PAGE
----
The Glykophilousa Icon belongs to the Eleousa (Tenderness or Mercy) category of icons, where the Mother accepts the affection shown by the Child Christ. The icon is commemorated by the Church on the Sunday of Saint Thomas and also on Bright Monday. The icon depicts the Theotokos inclining toward Christ, Who embraces her. She seems to be embracing Him more tightly than in other icons, and her expression is more affectionate.

The Icon is located on a pillar on the left side of the katholikon (main church) at Philotheou Monastery.

Replica of the icon used for the procession on Bright Monday.

The following hymns are chanted on the Sunday of Saint Thomas, when Mount Athos also commemorates their liberation from the Turks, and these were composed by Monk Gerasimos Mikragiannanitis:

Synaxarion

On this day [Sunday of Saint Thomas], we commemorate the paradoxical receiving of the wonderworking Icon of the Most Holy Theotokos that is called Glykophilousa, which miraculously was granted to our Holy Monastery of the Venerable Philotheos, during the reign of Theophilos the Iconoclast.

Apolytikion in the First Tone
Your holy Icon we praise as a very precious boast of Philotheou Monastery, for in it we behold you, O Pure One, kissing Christ as a babe, and we behold your great glory, O Virgin, and we cry out: Glory to your great deeds, O Pure One, glory to your sympathy, glory to your providence for us, O Spotless One.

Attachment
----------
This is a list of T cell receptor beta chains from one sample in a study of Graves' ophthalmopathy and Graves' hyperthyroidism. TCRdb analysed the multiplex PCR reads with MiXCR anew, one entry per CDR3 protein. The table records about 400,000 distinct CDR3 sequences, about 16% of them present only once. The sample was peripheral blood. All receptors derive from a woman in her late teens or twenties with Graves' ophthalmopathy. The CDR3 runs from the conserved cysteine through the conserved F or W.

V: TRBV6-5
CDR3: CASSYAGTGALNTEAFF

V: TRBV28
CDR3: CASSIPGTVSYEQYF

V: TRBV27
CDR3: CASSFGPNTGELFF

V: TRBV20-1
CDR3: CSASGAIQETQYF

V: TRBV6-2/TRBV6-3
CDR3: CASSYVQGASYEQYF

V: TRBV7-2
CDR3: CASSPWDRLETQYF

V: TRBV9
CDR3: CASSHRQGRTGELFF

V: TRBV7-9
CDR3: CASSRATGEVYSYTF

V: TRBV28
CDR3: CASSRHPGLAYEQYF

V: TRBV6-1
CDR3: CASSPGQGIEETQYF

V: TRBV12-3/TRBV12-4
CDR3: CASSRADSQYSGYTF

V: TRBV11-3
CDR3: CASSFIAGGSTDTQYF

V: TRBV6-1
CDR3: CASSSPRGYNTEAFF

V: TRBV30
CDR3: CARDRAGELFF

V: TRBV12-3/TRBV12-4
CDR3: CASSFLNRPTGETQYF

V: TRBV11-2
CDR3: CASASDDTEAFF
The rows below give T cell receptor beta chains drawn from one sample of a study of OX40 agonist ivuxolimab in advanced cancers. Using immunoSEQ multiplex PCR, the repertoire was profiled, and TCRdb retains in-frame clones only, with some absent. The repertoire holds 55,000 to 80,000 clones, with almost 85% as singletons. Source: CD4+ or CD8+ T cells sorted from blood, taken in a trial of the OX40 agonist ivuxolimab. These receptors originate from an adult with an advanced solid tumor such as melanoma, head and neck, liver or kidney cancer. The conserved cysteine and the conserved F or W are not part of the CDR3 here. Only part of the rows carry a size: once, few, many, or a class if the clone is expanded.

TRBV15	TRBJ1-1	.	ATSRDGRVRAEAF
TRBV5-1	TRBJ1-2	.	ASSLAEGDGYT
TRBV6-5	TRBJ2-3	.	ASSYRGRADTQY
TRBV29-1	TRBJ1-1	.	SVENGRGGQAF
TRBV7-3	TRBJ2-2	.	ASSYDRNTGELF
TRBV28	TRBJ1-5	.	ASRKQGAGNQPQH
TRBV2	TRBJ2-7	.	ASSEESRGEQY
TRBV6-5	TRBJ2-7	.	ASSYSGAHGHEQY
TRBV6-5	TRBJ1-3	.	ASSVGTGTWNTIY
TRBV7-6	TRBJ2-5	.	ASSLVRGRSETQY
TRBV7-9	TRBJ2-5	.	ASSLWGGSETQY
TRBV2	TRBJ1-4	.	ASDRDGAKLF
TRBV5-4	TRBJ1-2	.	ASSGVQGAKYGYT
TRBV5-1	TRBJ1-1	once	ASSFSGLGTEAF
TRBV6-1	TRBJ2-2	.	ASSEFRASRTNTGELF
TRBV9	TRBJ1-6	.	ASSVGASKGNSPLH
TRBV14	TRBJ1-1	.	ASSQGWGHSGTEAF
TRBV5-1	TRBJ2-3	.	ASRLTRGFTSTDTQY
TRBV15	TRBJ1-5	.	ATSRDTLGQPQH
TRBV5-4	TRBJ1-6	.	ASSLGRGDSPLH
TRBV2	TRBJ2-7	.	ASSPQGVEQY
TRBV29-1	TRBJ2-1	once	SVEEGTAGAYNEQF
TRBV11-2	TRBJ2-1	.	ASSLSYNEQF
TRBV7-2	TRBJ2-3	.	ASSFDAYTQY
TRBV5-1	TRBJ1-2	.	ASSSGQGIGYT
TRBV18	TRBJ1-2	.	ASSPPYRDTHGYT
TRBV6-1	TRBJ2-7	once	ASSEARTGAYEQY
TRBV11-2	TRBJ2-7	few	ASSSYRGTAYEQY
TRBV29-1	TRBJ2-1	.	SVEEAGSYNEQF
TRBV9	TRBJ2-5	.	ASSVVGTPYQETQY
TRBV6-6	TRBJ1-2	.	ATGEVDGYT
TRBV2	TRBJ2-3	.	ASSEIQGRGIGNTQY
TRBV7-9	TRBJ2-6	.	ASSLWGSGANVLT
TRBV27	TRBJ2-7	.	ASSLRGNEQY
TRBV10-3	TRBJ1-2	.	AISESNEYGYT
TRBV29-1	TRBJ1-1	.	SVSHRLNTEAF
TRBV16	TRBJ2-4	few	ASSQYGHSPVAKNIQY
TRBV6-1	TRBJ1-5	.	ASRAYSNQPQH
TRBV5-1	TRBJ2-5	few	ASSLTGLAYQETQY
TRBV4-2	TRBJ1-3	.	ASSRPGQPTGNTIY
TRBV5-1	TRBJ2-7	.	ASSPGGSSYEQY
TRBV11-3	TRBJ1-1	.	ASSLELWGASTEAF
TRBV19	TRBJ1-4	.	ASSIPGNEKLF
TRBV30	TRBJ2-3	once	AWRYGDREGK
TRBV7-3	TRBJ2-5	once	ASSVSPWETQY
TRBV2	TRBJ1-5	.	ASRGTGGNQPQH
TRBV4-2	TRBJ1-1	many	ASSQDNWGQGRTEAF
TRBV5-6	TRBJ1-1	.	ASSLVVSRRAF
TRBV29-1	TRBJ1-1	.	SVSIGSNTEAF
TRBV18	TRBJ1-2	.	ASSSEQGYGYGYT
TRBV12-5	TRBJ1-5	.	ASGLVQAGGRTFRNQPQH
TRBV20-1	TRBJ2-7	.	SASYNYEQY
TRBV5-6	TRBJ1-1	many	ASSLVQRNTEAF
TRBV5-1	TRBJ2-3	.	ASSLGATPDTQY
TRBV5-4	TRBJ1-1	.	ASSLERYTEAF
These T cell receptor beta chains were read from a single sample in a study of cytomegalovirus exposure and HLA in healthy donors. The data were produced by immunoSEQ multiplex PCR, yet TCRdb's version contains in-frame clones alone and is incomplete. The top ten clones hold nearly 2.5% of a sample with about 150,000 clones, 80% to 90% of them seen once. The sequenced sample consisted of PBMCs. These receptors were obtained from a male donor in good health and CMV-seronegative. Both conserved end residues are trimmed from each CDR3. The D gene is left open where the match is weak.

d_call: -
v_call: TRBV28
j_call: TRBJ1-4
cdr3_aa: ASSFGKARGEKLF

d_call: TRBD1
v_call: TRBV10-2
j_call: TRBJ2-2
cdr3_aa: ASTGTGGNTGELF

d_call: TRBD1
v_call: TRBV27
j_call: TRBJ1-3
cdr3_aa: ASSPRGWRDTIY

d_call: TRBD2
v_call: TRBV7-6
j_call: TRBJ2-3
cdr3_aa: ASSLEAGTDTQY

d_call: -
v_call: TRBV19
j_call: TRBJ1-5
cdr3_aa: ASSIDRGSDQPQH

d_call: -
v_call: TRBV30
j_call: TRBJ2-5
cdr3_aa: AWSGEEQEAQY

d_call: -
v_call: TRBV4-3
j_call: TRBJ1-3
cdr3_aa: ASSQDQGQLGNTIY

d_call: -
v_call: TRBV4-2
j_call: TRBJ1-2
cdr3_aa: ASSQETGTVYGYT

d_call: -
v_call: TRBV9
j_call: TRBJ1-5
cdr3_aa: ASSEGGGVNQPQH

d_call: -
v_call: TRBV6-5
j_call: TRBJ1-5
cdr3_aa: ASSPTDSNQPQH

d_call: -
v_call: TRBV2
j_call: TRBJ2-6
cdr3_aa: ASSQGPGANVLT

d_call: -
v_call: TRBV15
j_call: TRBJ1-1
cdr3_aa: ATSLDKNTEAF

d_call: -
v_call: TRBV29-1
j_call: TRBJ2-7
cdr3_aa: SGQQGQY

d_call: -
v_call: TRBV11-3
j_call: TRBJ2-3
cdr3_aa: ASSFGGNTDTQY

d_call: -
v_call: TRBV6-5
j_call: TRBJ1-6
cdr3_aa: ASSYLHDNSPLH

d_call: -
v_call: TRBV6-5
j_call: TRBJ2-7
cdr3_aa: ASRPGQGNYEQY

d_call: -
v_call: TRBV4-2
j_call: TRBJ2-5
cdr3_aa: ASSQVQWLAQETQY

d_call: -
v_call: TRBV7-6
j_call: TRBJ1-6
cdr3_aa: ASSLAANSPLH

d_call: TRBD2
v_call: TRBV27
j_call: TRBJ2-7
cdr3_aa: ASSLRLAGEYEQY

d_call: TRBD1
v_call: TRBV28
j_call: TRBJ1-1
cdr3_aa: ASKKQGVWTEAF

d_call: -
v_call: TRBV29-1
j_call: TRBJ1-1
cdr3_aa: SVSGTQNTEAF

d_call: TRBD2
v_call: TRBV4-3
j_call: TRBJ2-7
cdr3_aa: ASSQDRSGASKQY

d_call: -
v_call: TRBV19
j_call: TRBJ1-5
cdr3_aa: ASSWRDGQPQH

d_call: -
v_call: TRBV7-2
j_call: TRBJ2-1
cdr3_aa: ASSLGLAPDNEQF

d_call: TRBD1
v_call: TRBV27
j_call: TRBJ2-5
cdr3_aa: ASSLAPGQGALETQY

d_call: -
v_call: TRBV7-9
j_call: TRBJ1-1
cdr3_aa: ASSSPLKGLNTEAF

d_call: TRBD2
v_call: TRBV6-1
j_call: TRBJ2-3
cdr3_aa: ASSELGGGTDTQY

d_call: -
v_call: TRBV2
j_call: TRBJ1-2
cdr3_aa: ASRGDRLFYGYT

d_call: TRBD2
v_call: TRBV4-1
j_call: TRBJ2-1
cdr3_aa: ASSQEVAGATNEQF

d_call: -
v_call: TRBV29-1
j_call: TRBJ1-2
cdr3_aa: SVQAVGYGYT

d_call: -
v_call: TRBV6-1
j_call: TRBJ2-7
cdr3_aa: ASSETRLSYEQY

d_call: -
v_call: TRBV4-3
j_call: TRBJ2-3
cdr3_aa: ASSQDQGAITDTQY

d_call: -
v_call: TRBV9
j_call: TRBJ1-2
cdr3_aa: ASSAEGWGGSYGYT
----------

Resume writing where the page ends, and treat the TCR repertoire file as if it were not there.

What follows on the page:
Kontakion in the Plagal of the Fourth Tone
The most-precious Icon of Glykophilousa, which came to us from Byzantium, let us who have gathered venerate it, crying out: I behold you as a Mother of the Pantocrator, sympathetic, grant the gifts of your compassions to those who cry out: Rejoice, O Queen of All.

Megalynarion
Rejoice, O divine Monastery of Philotheou, for you possess the sacred Icon of the Virgin, where she sweetly-kisses the Lord as an infant, and grants to all, grace and mercy.

Doxastikon in the Plagal of the Second Tone
Who can rightly tell of your goodness towards us, the saving appearances and gifts, O Virgin Theotokos? For your Holy Icon wondrously passed over the waves and was granted to us as a divine treasure, and a pledge of salvation. Through your invisible presence, you care for us, and you drove back the foreign army that had troubled your Mountain. Therefore, we celebrate a dual feast: the receiving of your wonderworking Icon, which we praise, and the deliverance from the tyrranical siege. We cry out to you: ever protect and keep us, as you are our protection and defender, as I call you the Most-blessed One.

Doxastikon of the Litia in the Plagal of the Fourth Tone
As the servant of the awesome mystery of the incarnation of the Word, O Ever-Virgin Theotokos, strange and paradoxical things were worked for our salvation within your womb, through your incomparable motherly goodness. For in your divine Icon, you appear full of sympathy, kissing as a mother, Him Who was incarnate through you, the Son and Word of God. This was given to us as a heavenly treasure, and was thus named “Glykophilousa”. As we celebrate its arrival, we cry out to you: Rejoice, O Full-of-grace, the Lord is with you, granting to us through you, the great mercy.